[TowerTalk] Antenna wind load vs tower specs.

Bob Shohet, KQ2M kq2m at kq2m.com
Sun Apr 29 18:17:16 EDT 2018

I have two towers:

100’ of Rohn 45 on a pier bin base plate
and 130’ of Rohn 45 on a pier bin base plate.

The 100’ Rohn 45 has FOUR 5L HG155CA’s plus FOUR 5L HG105CA’s with guying at the 30’, 60, and 90’ levels and a Rohn flat top section above that with a rotator and two thrust bearings for the mast.

There is a low fixed 5L 155CA at 30’ (just above the first set of guys) and then 5L 155CA’s at 60’ and 90’ BOTH on sidemounts just above the guys.  I have a flat top section above the top guys through which goes a 14’ Chrommoly mast with a 5LHG105CA at 100’ and 5L HG155CA at 109’ on the same mast.  

The other 10’s are fixed at 23’, 37’ rotatable on a sidemount, 65’ fixed and then the top rotatable @ 100’

All the fixed antennas are clamped directly to the tower.

The 130’ Rohn 45 has THREE HG205CA’s (LJ205CA’s) plus a Cushcraft 40-2CD fixed SE at 65’ with guying at the 40’, 80’ and 120’ levels.  I used regular guys at 40’ and starguys at 80’ and 120’ and a Rohn flat top section is above that with the rotator and two thrust bearings out of which sticks a 10’ Chrommoly mast on which the top 20 resides. (and on several days this past week on which two golden eagles “MA and PA eagle” were repeatedly “having fun”.  

The other two HG205CA’s are fixed and bolted to the tower with angle iron at 54’ and 80’.

These towers have survived direct hits from F0 and F1 tornados and the two Hurricanes Irene and Sandy.  Sandy was the most vicious of all with exceptionally violent sustained wind gusts of 110+ mph, although I have seen straight line wind gusts from violent T-storms here approaching 120 mph.  Innumerable ice-storms and blizzards besides.

The point is that if your tower is guyed robustly, and you do not overload it (“overload” is a relative term), and you use a pier pin base plate to help reduce the torque on the legs, you should be able to safely put another 10’ section and rotator and antenna above the top set of guys.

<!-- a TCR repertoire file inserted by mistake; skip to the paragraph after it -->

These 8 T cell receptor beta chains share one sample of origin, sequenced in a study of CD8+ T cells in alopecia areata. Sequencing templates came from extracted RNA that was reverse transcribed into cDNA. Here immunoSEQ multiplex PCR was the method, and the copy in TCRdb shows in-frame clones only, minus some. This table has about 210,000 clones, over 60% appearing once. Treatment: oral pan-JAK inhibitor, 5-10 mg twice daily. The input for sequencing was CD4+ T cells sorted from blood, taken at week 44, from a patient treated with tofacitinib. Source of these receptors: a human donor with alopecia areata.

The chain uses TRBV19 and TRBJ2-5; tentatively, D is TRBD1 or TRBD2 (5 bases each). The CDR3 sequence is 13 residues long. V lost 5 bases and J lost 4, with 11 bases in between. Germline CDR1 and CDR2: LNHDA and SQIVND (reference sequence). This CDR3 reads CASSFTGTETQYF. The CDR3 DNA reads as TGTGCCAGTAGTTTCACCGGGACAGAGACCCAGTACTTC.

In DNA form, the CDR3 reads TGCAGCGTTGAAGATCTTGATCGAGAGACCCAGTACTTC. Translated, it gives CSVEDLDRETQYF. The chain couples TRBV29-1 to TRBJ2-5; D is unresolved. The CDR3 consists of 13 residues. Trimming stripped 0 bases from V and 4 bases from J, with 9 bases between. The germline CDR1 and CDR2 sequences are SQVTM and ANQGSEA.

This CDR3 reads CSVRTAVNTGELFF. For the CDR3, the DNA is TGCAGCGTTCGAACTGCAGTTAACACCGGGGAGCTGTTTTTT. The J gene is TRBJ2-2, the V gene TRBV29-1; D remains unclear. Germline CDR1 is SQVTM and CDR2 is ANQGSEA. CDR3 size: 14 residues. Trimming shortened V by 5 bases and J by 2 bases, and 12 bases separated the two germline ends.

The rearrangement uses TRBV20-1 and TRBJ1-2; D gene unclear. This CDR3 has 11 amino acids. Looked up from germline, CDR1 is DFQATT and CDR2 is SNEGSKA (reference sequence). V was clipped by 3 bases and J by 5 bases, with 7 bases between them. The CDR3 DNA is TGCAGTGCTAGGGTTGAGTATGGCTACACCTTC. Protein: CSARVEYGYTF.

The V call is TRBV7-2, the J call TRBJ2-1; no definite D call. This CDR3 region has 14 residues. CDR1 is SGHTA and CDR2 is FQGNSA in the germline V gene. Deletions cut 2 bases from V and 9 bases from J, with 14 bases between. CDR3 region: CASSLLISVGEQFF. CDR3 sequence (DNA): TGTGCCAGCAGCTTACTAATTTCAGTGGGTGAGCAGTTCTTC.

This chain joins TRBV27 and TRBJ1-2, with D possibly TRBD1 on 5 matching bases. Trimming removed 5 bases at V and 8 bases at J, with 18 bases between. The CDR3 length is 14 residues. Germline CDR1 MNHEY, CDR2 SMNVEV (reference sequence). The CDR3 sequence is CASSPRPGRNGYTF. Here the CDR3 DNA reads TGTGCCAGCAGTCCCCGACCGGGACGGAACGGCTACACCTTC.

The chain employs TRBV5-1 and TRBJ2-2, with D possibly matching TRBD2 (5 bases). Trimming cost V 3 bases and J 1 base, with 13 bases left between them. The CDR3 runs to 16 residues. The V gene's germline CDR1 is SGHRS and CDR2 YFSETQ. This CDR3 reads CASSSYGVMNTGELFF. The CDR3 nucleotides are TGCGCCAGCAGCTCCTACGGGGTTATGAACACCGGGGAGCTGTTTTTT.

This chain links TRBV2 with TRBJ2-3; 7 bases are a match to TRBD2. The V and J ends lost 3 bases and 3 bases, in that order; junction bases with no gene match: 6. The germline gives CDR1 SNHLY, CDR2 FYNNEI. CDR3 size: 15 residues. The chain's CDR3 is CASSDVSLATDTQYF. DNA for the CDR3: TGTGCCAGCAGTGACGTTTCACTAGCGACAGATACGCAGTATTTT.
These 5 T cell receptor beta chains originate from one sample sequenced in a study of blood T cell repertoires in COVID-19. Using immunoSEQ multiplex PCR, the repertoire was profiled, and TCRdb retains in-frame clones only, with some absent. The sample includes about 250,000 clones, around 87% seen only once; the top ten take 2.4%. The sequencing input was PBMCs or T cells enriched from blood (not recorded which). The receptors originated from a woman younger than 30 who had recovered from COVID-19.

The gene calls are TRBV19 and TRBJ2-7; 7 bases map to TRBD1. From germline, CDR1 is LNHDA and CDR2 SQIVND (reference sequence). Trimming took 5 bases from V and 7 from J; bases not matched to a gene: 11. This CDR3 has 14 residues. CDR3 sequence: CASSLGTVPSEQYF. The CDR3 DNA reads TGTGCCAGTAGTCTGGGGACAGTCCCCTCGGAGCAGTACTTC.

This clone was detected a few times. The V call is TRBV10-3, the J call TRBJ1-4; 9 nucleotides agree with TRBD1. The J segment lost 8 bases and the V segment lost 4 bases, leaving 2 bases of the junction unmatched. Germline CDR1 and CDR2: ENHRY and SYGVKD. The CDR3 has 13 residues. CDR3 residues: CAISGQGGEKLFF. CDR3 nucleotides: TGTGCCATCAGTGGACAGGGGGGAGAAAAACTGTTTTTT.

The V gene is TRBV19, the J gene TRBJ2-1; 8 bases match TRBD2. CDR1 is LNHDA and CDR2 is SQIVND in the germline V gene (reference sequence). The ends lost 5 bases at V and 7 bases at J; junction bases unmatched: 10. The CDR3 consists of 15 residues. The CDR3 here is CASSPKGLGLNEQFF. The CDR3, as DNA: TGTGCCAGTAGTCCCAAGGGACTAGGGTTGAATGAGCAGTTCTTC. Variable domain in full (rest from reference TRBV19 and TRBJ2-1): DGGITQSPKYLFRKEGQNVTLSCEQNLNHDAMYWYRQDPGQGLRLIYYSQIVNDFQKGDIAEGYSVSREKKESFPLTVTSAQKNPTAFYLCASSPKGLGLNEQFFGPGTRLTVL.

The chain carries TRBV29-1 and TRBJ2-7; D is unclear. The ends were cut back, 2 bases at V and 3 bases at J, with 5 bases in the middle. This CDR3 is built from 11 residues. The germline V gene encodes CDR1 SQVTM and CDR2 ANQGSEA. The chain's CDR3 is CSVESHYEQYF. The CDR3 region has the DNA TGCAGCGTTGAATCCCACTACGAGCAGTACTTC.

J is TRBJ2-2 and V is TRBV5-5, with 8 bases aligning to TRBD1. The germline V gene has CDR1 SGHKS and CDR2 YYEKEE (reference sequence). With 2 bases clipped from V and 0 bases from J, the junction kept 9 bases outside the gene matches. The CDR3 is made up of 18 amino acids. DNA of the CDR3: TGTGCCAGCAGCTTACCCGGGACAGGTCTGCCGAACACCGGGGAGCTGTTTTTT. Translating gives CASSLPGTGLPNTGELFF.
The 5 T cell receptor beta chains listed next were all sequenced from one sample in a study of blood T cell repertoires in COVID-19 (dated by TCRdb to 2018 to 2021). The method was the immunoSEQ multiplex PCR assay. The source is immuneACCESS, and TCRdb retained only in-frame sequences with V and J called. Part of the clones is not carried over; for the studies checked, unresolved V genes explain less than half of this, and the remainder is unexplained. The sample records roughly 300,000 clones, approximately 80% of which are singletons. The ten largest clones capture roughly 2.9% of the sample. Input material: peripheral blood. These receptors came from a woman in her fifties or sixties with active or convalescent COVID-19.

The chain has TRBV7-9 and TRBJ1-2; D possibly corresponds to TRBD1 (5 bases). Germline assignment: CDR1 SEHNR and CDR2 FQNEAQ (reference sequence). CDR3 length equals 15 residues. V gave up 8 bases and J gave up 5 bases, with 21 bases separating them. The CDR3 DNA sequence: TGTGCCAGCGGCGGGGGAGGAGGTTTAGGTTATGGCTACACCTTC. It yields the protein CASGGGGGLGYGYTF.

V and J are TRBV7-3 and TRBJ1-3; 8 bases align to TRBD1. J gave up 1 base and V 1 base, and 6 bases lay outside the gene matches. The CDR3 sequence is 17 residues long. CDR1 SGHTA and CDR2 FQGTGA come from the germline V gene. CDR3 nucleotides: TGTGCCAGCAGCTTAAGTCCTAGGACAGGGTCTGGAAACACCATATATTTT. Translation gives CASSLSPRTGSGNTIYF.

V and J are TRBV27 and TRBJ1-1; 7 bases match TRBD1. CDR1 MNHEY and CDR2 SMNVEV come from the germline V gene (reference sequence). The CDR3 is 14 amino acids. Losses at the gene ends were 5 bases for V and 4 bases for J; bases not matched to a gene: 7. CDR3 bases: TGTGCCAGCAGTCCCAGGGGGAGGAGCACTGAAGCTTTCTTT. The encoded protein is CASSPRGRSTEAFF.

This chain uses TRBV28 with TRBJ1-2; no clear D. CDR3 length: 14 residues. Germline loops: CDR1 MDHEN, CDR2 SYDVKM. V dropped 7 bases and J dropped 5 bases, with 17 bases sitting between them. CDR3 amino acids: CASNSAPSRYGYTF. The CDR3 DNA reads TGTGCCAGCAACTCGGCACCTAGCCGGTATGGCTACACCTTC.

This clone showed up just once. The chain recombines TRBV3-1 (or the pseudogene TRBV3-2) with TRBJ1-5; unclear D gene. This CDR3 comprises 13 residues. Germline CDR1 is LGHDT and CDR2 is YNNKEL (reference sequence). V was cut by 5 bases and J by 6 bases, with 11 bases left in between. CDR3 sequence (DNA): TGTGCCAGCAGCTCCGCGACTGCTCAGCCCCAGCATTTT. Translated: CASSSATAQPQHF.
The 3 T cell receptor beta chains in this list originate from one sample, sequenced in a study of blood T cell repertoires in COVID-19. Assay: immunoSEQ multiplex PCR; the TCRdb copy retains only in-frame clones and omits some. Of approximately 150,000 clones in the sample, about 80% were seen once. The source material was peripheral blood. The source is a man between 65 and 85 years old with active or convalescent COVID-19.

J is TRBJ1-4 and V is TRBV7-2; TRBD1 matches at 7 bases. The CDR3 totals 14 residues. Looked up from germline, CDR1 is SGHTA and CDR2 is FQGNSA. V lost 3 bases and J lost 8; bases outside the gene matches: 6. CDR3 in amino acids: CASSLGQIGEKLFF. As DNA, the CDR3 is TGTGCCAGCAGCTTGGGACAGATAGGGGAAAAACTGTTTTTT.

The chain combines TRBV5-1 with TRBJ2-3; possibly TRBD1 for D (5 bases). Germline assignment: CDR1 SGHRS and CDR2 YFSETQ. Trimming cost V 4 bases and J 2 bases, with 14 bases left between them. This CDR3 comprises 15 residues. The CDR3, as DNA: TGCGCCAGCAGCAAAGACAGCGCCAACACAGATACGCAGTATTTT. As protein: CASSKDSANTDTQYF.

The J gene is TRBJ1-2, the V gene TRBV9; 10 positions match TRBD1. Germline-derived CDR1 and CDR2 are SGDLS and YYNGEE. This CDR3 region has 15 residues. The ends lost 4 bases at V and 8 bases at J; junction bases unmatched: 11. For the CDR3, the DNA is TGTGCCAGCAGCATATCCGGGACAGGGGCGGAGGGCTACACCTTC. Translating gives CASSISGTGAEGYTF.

I personally would not put 15’ of tower above the top set of guys, but again, it is relative.  Some would say that my 10’ above the 90’ plus a rotator, 14’ Chrommoly mast and 2 5L monobanders is much more wind/ice load than 15’ of tower plus a small monobander.

Others might be more concerned with the TOTAL tower wind/ice load from all tower sections, rotator, antennas, cables, guy wires and everything else.  I believe that that would actually be the correct way of measuring it – although more complex to calculate.

Wind/ice load and torque factors are also relative.  If you get a straightline wind of 100 mph coming directly at and parallel to a tower guy wire 

tower---->guy wire    <------wind

is the torque and wind/ice load greater or less than if the wind comes at the tower at an angle that is BETWEEN the guy wires?

              > guy wire
tower-                       <-------wind                   
              > guy wire

The answers are not simple but important to understand and figure out – with the caveat that every qth has different topography, different weather and every tower installation is different which would provide different answers even if everything else was identical (which it never is).


Bob, KQ2M

From: Ed Sawyer 
Sent: Sunday, April 29, 2018 5:06 PM
To: towertalk at contesting.com 
Subject: Re: [TowerTalk] Antenna wind load vs tower specs.

I have seen these depictions of the guy wires so low on the tower however I
have never built or seen one done that way.  Typically the top guys are
somewhere on the last section.  Personally - I like the guys at the 5 ft
below the top point.  That gives the most strength vs access to the top


I have to think that the top guys being 15 ft below the top of a tower that
is using 10 ft sections and only 80 ft  tall is seriously reducing the load


Curious as to opinions in this area.


Ed  N1UR

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